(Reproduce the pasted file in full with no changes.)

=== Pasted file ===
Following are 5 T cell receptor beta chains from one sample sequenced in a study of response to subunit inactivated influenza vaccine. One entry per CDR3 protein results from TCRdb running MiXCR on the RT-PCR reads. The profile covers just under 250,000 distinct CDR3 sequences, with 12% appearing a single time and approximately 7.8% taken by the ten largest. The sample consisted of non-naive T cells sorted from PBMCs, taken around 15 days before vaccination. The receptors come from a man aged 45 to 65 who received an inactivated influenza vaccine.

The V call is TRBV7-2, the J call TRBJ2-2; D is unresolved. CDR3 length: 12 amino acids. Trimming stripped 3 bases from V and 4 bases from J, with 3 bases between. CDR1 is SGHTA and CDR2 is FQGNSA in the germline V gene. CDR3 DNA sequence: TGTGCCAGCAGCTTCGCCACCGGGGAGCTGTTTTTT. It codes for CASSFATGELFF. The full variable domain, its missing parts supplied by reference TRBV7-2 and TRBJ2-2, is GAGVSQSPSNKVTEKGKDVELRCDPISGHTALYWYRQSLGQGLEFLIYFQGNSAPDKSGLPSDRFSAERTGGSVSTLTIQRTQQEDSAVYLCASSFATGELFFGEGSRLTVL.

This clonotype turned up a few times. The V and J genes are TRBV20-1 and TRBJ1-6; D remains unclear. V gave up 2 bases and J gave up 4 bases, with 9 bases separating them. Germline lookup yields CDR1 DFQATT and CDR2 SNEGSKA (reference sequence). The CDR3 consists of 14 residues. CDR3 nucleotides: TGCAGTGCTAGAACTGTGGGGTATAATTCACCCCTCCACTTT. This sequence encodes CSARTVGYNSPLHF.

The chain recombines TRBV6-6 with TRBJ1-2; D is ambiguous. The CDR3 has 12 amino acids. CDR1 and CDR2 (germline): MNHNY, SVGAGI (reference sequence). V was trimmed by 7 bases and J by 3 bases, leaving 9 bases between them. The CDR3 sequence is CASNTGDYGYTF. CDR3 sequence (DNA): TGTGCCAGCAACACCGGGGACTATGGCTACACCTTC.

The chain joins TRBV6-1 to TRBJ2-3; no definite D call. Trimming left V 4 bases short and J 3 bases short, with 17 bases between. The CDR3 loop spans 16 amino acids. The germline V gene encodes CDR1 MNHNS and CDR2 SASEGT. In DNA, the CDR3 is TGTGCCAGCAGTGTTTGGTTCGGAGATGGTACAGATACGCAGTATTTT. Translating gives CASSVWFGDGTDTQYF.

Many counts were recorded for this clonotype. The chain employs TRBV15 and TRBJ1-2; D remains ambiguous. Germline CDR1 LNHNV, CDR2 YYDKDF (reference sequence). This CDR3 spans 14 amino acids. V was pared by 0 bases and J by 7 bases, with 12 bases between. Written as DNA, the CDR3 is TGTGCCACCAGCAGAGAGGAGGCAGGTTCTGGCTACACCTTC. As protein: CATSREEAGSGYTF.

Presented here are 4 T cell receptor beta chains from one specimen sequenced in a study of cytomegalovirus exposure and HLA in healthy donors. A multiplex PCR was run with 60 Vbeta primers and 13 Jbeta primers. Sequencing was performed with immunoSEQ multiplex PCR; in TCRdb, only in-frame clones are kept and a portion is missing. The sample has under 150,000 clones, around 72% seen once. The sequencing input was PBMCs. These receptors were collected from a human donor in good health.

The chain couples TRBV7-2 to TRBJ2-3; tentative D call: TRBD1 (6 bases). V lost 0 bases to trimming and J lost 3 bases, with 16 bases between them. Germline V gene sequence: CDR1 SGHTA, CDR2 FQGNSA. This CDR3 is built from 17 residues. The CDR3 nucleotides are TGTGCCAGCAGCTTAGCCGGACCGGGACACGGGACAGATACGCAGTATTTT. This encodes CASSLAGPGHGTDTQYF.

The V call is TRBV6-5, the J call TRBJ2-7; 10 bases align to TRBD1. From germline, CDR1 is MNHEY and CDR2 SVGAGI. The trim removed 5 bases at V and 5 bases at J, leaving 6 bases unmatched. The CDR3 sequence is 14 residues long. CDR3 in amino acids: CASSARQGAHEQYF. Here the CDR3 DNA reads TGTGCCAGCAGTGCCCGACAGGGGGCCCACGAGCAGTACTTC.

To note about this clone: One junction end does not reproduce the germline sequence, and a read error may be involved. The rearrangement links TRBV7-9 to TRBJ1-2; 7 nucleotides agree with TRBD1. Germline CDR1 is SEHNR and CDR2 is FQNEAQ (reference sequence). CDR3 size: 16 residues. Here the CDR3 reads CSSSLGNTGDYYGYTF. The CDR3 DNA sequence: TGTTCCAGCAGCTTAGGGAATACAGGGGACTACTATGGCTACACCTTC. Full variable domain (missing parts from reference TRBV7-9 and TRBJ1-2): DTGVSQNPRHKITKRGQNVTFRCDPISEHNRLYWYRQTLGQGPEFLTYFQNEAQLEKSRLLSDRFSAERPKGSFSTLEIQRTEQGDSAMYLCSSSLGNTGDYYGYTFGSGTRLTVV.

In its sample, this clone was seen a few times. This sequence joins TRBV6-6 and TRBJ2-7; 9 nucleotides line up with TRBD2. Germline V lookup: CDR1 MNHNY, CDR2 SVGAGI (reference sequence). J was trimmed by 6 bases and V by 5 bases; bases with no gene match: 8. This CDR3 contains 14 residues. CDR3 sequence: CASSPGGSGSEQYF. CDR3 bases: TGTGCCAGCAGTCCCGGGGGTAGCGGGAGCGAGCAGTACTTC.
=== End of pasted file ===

Following are 5 T cell receptor beta chains from one sample sequenced in a study of response to subunit inactivated influenza vaccine. One entry per CDR3 protein results from TCRdb running MiXCR on the RT-PCR reads. The profile covers just under 250,000 distinct CDR3 sequences, with 12% appearing a single time and approximately 7.8% taken by the ten largest. The sample consisted of non-naive T cells sorted from PBMCs, taken around 15 days before vaccination. The receptors come from a man aged 45 to 65 who received an inactivated influenza vaccine.

The V call is TRBV7-2, the J call TRBJ2-2; D is unresolved. CDR3 length: 12 amino acids. Trimming stripped 3 bases from V and 4 bases from J, with 3 bases between. CDR1 is SGHTA and CDR2 is FQGNSA in the germline V gene. CDR3 DNA sequence: TGTGCCAGCAGCTTCGCCACCGGGGAGCTGTTTTTT. It codes for CASSFATGELFF. The full variable domain, its missing parts supplied by reference TRBV7-2 and TRBJ2-2, is GAGVSQSPSNKVTEKGKDVELRCDPISGHTALYWYRQSLGQGLEFLIYFQGNSAPDKSGLPSDRFSAERTGGSVSTLTIQRTQQEDSAVYLCASSFATGELFFGEGSRLTVL.

This clonotype turned up a few times. The V and J genes are TRBV20-1 and TRBJ1-6; D remains unclear. V gave up 2 bases and J gave up 4 bases, with 9 bases separating them. Germline lookup yields CDR1 DFQATT and CDR2 SNEGSKA (reference sequence). The CDR3 consists of 14 residues. CDR3 nucleotides: TGCAGTGCTAGAACTGTGGGGTATAATTCACCCCTCCACTTT. This sequence encodes CSARTVGYNSPLHF.

The chain recombines TRBV6-6 with TRBJ1-2; D is ambiguous. The CDR3 has 12 amino acids. CDR1 and CDR2 (germline): MNHNY, SVGAGI (reference sequence). V was trimmed by 7 bases and J by 3 bases, leaving 9 bases between them. The CDR3 sequence is CASNTGDYGYTF. CDR3 sequence (DNA): TGTGCCAGCAACACCGGGGACTATGGCTACACCTTC.

The chain joins TRBV6-1 to TRBJ2-3; no definite D call. Trimming left V 4 bases short and J 3 bases short, with 17 bases between. The CDR3 loop spans 16 amino acids. The germline V gene encodes CDR1 MNHNS and CDR2 SASEGT. In DNA, the CDR3 is TGTGCCAGCAGTGTTTGGTTCGGAGATGGTACAGATACGCAGTATTTT. Translating gives CASSVWFGDGTDTQYF.

Many counts were recorded for this clonotype. The chain employs TRBV15 and TRBJ1-2; D remains ambiguous. Germline CDR1 LNHNV, CDR2 YYDKDF (reference sequence). This CDR3 spans 14 amino acids. V was pared by 0 bases and J by 7 bases, with 12 bases between. Written as DNA, the CDR3 is TGTGCCACCAGCAGAGAGGAGGCAGGTTCTGGCTACACCTTC. As protein: CATSREEAGSGYTF.

Presented here are 4 T cell receptor beta chains from one specimen sequenced in a study of cytomegalovirus exposure and HLA in healthy donors. A multiplex PCR was run with 60 Vbeta primers and 13 Jbeta primers. Sequencing was performed with immunoSEQ multiplex PCR; in TCRdb, only in-frame clones are kept and a portion is missing. The sample has under 150,000 clones, around 72% seen once. The sequencing input was PBMCs. These receptors were collected from a human donor in good health.

The chain couples TRBV7-2 to TRBJ2-3; tentative D call: TRBD1 (6 bases). V lost 0 bases to trimming and J lost 3 bases, with 16 bases between them. Germline V gene sequence: CDR1 SGHTA, CDR2 FQGNSA. This CDR3 is built from 17 residues. The CDR3 nucleotides are TGTGCCAGCAGCTTAGCCGGACCGGGACACGGGACAGATACGCAGTATTTT. This encodes CASSLAGPGHGTDTQYF.

The V call is TRBV6-5, the J call TRBJ2-7; 10 bases align to TRBD1. From germline, CDR1 is MNHEY and CDR2 SVGAGI. The trim removed 5 bases at V and 5 bases at J, leaving 6 bases unmatched. The CDR3 sequence is 14 residues long. CDR3 in amino acids: CASSARQGAHEQYF. Here the CDR3 DNA reads TGTGCCAGCAGTGCCCGACAGGGGGCCCACGAGCAGTACTTC.

To note about this clone: One junction end does not reproduce the germline sequence, and a read error may be involved. The rearrangement links TRBV7-9 to TRBJ1-2; 7 nucleotides agree with TRBD1. Germline CDR1 is SEHNR and CDR2 is FQNEAQ (reference sequence). CDR3 size: 16 residues. Here the CDR3 reads CSSSLGNTGDYYGYTF. The CDR3 DNA sequence: TGTTCCAGCAGCTTAGGGAATACAGGGGACTACTATGGCTACACCTTC. Full variable domain (missing parts from reference TRBV7-9 and TRBJ1-2): DTGVSQNPRHKITKRGQNVTFRCDPISEHNRLYWYRQTLGQGPEFLTYFQNEAQLEKSRLLSDRFSAERPKGSFSTLEIQRTEQGDSAMYLCSSSLGNTGDYYGYTFGSGTRLTVV.

In its sample, this clone was seen a few times. This sequence joins TRBV6-6 and TRBJ2-7; 9 nucleotides line up with TRBD2. Germline V lookup: CDR1 MNHNY, CDR2 SVGAGI (reference sequence). J was trimmed by 6 bases and V by 5 bases; bases with no gene match: 8. This CDR3 contains 14 residues. CDR3 sequence: CASSPGGSGSEQYF. CDR3 bases: TGTGCCAGCAGTCCCGGGGGTAGCGGGAGCGAGCAGTACTTC.